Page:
Only about 5 percent of the total acid is citric acid in grapes. Citric acid is easily metabolised into other molecules by wine microorganisms. It can be metabolized into lactic acid and acetic acid by some bacteria. High concentration of citric acid are never desirable in wine. Once, citric acid was commonly used during fermentation to boost acidity of the wine, especially for the wines that are sweet and grow in warmer climates. Today it is mostly used as a stabiliser to prevent ferric hazes. Within the EU citric acid can only be used for stabilisation purposes and the final citric acid content should not exceed 1 g/L.

Ethanol

Ethanol is the only alcohol intendet for human consumption. During fermentation ethanol is created from glucose. The vast majority of wines have an alcohol level between 12 and 15%. Quantities over 17.5% indicate its addition. Enzymatic determination of alcohol concentration is quite simple. Ethanol in the presence of the enzyme alcohol dehydrogenase and the reduction of NAD + to NADH is converted to acetaldehyde which can be further metabolized to acetic acid.

D-Glucose/D-Fructose

They are naturally occurring in grape and they ferment to alcohol. They are known as total reducing sugar and they indicates the amount of sugar that is available to the yeast to conduct fermentation. After the fermentation, the amount of total fructos and glucose that remaines is called the “residual sugar”. They indicates how dry a finished wine will be. Total residual sugar levels should be measured throughout fermentation and, after fermentation is completed so you can achieve the disired taste profile. . For the vast majority of measurements taken during the wine making process it is unnecessary to differentiate between the D-glucose and D-fructose.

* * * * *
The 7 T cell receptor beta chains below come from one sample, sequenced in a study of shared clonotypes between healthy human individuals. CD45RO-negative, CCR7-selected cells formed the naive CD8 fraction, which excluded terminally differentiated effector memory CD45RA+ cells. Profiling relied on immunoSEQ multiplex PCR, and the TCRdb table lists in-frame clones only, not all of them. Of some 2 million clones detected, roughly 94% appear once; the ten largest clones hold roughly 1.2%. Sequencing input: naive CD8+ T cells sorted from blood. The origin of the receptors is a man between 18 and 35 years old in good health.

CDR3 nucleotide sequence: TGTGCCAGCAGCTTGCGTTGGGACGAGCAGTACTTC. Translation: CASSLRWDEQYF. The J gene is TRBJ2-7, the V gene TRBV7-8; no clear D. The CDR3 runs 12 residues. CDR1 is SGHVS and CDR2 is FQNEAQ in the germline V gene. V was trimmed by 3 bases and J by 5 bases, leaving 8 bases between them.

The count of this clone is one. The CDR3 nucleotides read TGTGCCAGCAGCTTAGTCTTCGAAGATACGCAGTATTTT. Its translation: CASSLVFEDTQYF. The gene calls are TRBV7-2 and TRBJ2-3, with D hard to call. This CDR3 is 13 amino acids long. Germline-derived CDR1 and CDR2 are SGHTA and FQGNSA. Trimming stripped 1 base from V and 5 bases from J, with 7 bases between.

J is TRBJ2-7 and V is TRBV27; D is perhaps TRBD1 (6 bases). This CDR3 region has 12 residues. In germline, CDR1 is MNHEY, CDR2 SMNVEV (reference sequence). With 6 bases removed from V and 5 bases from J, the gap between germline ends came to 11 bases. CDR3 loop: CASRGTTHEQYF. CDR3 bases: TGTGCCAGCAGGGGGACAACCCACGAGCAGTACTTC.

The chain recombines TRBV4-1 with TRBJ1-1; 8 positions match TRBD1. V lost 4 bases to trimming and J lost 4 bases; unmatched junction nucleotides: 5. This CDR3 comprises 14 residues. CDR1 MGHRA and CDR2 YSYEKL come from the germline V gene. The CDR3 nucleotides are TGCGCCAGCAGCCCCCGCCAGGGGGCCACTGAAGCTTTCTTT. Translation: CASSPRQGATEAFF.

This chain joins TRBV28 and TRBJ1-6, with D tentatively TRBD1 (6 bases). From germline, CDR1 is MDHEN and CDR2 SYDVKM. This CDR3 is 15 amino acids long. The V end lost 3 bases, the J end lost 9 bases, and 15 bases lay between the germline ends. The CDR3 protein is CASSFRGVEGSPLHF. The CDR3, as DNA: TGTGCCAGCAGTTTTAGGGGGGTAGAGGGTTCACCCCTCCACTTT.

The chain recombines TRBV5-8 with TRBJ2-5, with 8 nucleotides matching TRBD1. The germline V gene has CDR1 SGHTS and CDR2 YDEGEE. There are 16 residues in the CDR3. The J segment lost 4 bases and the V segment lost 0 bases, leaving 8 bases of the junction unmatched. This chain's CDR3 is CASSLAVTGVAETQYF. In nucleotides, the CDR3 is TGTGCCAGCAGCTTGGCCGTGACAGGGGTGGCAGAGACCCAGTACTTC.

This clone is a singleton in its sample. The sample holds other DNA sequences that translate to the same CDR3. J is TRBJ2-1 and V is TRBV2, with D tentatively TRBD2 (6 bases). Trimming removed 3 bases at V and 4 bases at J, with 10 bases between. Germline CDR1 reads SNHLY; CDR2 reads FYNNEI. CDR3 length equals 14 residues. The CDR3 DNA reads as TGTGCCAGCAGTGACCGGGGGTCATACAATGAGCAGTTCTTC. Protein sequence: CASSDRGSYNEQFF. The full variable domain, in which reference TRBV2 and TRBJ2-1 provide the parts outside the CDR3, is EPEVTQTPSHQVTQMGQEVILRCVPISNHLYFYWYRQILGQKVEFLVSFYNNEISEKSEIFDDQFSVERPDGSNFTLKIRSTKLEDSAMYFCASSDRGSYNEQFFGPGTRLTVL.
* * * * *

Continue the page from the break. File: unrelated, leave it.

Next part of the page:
D-Lactic acid

In the wine industry, the production of D-lactic acid can indicate wine spoilage by lactic acid bacteria. This will alter the taste of wine and it is unwanted in wine. L-lactic acid is created during malolactic fermentation by decreasing L-malic acid. This chemical reaction is wanted in some sort of wine.

D-Malic acid

The detection of D-malic acid in juices or wine indicates that it has been added. The legal situation concerning the addition of D-/L-malic acid to juice or wine varies between countries. It contributes to the taste of wine. L-malic acid is naturally present in wine and it is malolactic fermentation reactant.

Mannitol

Mannitol is polyol, known as sugar alcohol. In wine, it is produced by lactic acid bacteria, by the reduction of fructose. High concentrations are unwanted because it gives vinegary-estery, slightly sweet taste to the wine. It is usually produced in wine if the malolactic fermentation is being conduct in presence of high level of residual sugars.

Free & Total Sulfite

SO2 is used widely as an additive in the wine. They are usually added at post-malolactic fermentation, in control of contamination and during aging. It also protects the wine againast detrimental “oxidative and enzymatic browning”. “Free”, unbound form of SO2 is only active as an antimicrobial and antioxidant preservative. When “free” SO2 binds the colour pigments of the wine it becomes “inactive”. Every country has legal restrictions on SO2 levels in wine and because of that it is important to measure Free SO2 (FSO2) and Total SO2 (TSO2). Some people have sulphite intolerance (they are on the list of the most common allergens), therefore there is a requirement for accurate determination of the level of sulphites in wines and other foods.

Tartaric Acid

 Tartaric acid is naturally present in grapes and it is one of the most prevalent organic acid in wine. This acid mostly contributes to total (titratable) acidity in wine. The general levels of total acidity in wines range from approximately 0.4 to 1.0% (w/v). If the total acidity of a wine is too high, tartaric acid can be added to decrease the pH level. This in turn acts as a preservative against microbial spoilage.

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Author: Tajana Mokrović, mag.nutr.